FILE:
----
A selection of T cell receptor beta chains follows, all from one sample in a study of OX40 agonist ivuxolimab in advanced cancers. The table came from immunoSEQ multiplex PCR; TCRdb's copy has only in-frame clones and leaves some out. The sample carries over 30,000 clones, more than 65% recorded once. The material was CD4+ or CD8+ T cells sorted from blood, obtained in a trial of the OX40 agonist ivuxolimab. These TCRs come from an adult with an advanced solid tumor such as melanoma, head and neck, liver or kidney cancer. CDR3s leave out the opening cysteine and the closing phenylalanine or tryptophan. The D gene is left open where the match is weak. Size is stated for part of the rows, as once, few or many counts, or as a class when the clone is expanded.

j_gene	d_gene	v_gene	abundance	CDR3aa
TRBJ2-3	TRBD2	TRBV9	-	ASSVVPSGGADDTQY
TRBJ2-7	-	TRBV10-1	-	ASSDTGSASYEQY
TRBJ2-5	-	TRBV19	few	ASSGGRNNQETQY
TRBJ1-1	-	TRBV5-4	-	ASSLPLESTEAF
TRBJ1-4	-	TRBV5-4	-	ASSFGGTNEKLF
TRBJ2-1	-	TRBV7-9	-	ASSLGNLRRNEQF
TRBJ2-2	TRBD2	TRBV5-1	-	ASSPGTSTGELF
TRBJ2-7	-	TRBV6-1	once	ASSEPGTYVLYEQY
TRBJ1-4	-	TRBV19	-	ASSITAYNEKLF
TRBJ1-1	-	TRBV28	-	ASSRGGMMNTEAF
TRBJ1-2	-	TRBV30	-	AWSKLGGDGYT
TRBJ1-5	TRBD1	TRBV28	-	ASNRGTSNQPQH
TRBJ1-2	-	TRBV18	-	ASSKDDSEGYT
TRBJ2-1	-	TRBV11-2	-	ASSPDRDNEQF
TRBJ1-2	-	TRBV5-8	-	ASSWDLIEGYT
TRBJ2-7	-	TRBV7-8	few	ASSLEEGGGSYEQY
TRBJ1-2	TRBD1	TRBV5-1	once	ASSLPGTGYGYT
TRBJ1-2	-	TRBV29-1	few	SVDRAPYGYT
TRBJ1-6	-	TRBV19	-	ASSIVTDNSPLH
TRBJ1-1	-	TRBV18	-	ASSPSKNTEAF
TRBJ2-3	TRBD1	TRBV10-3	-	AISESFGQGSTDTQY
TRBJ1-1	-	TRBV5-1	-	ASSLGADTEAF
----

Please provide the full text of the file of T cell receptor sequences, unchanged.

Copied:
A selection of T cell receptor beta chains follows, all from one sample in a study of OX40 agonist ivuxolimab in advanced cancers. The table came from immunoSEQ multiplex PCR; TCRdb's copy has only in-frame clones and leaves some out. The sample carries over 30,000 clones, more than 65% recorded once. The material was CD4+ or CD8+ T cells sorted from blood, obtained in a trial of the OX40 agonist ivuxolimab. These TCRs come from an adult with an advanced solid tumor such as melanoma, head and neck, liver or kidney cancer. CDR3s leave out the opening cysteine and the closing phenylalanine or tryptophan. The D gene is left open where the match is weak. Size is stated for part of the rows, as once, few or many counts, or as a class when the clone is expanded.

j_gene	d_gene	v_gene	abundance	CDR3aa
TRBJ2-3	TRBD2	TRBV9	-	ASSVVPSGGADDTQY
TRBJ2-7	-	TRBV10-1	-	ASSDTGSASYEQY
TRBJ2-5	-	TRBV19	few	ASSGGRNNQETQY
TRBJ1-1	-	TRBV5-4	-	ASSLPLESTEAF
TRBJ1-4	-	TRBV5-4	-	ASSFGGTNEKLF
TRBJ2-1	-	TRBV7-9	-	ASSLGNLRRNEQF
TRBJ2-2	TRBD2	TRBV5-1	-	ASSPGTSTGELF
TRBJ2-7	-	TRBV6-1	once	ASSEPGTYVLYEQY
TRBJ1-4	-	TRBV19	-	ASSITAYNEKLF
TRBJ1-1	-	TRBV28	-	ASSRGGMMNTEAF
TRBJ1-2	-	TRBV30	-	AWSKLGGDGYT
TRBJ1-5	TRBD1	TRBV28	-	ASNRGTSNQPQH
TRBJ1-2	-	TRBV18	-	ASSKDDSEGYT
TRBJ2-1	-	TRBV11-2	-	ASSPDRDNEQF
TRBJ1-2	-	TRBV5-8	-	ASSWDLIEGYT
TRBJ2-7	-	TRBV7-8	few	ASSLEEGGGSYEQY
TRBJ1-2	TRBD1	TRBV5-1	once	ASSLPGTGYGYT
TRBJ1-2	-	TRBV29-1	few	SVDRAPYGYT
TRBJ1-6	-	TRBV19	-	ASSIVTDNSPLH
TRBJ1-1	-	TRBV18	-	ASSPSKNTEAF
TRBJ2-3	TRBD1	TRBV10-3	-	AISESFGQGSTDTQY
TRBJ1-1	-	TRBV5-1	-	ASSLGADTEAF